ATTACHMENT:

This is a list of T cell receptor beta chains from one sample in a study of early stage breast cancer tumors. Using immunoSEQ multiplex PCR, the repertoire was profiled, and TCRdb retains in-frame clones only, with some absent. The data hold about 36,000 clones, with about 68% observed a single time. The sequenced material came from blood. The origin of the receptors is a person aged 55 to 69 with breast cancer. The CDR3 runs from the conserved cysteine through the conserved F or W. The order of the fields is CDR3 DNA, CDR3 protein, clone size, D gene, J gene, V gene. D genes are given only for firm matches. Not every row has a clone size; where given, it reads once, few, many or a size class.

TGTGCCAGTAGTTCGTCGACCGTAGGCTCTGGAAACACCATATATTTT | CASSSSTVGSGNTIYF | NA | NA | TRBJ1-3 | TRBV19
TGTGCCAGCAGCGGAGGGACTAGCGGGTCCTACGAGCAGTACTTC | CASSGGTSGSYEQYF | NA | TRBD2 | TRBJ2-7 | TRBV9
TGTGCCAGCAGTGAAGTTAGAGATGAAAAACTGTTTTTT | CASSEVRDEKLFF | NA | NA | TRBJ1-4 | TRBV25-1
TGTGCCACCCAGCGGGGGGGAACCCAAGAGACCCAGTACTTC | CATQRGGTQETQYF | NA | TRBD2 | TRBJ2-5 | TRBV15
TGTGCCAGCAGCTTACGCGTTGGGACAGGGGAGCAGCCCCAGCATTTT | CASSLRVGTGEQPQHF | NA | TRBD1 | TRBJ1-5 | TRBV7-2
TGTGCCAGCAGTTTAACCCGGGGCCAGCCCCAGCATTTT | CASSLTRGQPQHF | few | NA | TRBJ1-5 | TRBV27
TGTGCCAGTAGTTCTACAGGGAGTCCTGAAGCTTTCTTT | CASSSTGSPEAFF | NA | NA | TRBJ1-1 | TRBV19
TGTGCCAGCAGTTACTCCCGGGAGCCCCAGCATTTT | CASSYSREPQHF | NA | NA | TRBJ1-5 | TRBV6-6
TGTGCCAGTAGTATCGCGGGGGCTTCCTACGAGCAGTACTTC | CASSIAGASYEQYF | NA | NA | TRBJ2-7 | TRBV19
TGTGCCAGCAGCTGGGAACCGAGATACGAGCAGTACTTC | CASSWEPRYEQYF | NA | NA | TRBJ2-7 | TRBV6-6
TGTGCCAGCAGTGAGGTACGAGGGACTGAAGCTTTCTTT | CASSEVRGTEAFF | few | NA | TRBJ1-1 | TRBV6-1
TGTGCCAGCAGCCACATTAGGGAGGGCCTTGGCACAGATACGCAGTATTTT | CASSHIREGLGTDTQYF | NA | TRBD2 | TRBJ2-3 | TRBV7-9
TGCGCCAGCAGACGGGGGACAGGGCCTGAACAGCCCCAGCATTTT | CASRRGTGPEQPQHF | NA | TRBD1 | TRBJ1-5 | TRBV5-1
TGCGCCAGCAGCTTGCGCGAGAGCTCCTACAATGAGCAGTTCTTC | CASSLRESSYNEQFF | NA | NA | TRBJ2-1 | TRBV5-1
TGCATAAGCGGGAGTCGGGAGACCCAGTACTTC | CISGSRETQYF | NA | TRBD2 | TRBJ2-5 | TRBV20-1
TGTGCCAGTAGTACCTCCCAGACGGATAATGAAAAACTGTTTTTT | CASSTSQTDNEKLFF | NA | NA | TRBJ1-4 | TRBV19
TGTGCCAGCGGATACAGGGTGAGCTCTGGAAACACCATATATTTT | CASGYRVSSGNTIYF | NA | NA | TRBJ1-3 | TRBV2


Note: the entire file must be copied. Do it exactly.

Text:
This is a list of T cell receptor beta chains from one sample in a study of early stage breast cancer tumors. Using immunoSEQ multiplex PCR, the repertoire was profiled, and TCRdb retains in-frame clones only, with some absent. The data hold about 36,000 clones, with about 68% observed a single time. The sequenced material came from blood. The origin of the receptors is a person aged 55 to 69 with breast cancer. The CDR3 runs from the conserved cysteine through the conserved F or W. The order of the fields is CDR3 DNA, CDR3 protein, clone size, D gene, J gene, V gene. D genes are given only for firm matches. Not every row has a clone size; where given, it reads once, few, many or a size class.

TGTGCCAGTAGTTCGTCGACCGTAGGCTCTGGAAACACCATATATTTT | CASSSSTVGSGNTIYF | NA | NA | TRBJ1-3 | TRBV19
TGTGCCAGCAGCGGAGGGACTAGCGGGTCCTACGAGCAGTACTTC | CASSGGTSGSYEQYF | NA | TRBD2 | TRBJ2-7 | TRBV9
TGTGCCAGCAGTGAAGTTAGAGATGAAAAACTGTTTTTT | CASSEVRDEKLFF | NA | NA | TRBJ1-4 | TRBV25-1
TGTGCCACCCAGCGGGGGGGAACCCAAGAGACCCAGTACTTC | CATQRGGTQETQYF | NA | TRBD2 | TRBJ2-5 | TRBV15
TGTGCCAGCAGCTTACGCGTTGGGACAGGGGAGCAGCCCCAGCATTTT | CASSLRVGTGEQPQHF | NA | TRBD1 | TRBJ1-5 | TRBV7-2
TGTGCCAGCAGTTTAACCCGGGGCCAGCCCCAGCATTTT | CASSLTRGQPQHF | few | NA | TRBJ1-5 | TRBV27
TGTGCCAGTAGTTCTACAGGGAGTCCTGAAGCTTTCTTT | CASSSTGSPEAFF | NA | NA | TRBJ1-1 | TRBV19
TGTGCCAGCAGTTACTCCCGGGAGCCCCAGCATTTT | CASSYSREPQHF | NA | NA | TRBJ1-5 | TRBV6-6
TGTGCCAGTAGTATCGCGGGGGCTTCCTACGAGCAGTACTTC | CASSIAGASYEQYF | NA | NA | TRBJ2-7 | TRBV19
TGTGCCAGCAGCTGGGAACCGAGATACGAGCAGTACTTC | CASSWEPRYEQYF | NA | NA | TRBJ2-7 | TRBV6-6
TGTGCCAGCAGTGAGGTACGAGGGACTGAAGCTTTCTTT | CASSEVRGTEAFF | few | NA | TRBJ1-1 | TRBV6-1
TGTGCCAGCAGCCACATTAGGGAGGGCCTTGGCACAGATACGCAGTATTTT | CASSHIREGLGTDTQYF | NA | TRBD2 | TRBJ2-3 | TRBV7-9
TGCGCCAGCAGACGGGGGACAGGGCCTGAACAGCCCCAGCATTTT | CASRRGTGPEQPQHF | NA | TRBD1 | TRBJ1-5 | TRBV5-1
TGCGCCAGCAGCTTGCGCGAGAGCTCCTACAATGAGCAGTTCTTC | CASSLRESSYNEQFF | NA | NA | TRBJ2-1 | TRBV5-1
TGCATAAGCGGGAGTCGGGAGACCCAGTACTTC | CISGSRETQYF | NA | TRBD2 | TRBJ2-5 | TRBV20-1
TGTGCCAGTAGTACCTCCCAGACGGATAATGAAAAACTGTTTTTT | CASSTSQTDNEKLFF | NA | NA | TRBJ1-4 | TRBV19
TGTGCCAGCGGATACAGGGTGAGCTCTGGAAACACCATATATTTT | CASGYRVSSGNTIYF | NA | NA | TRBJ1-3 | TRBV2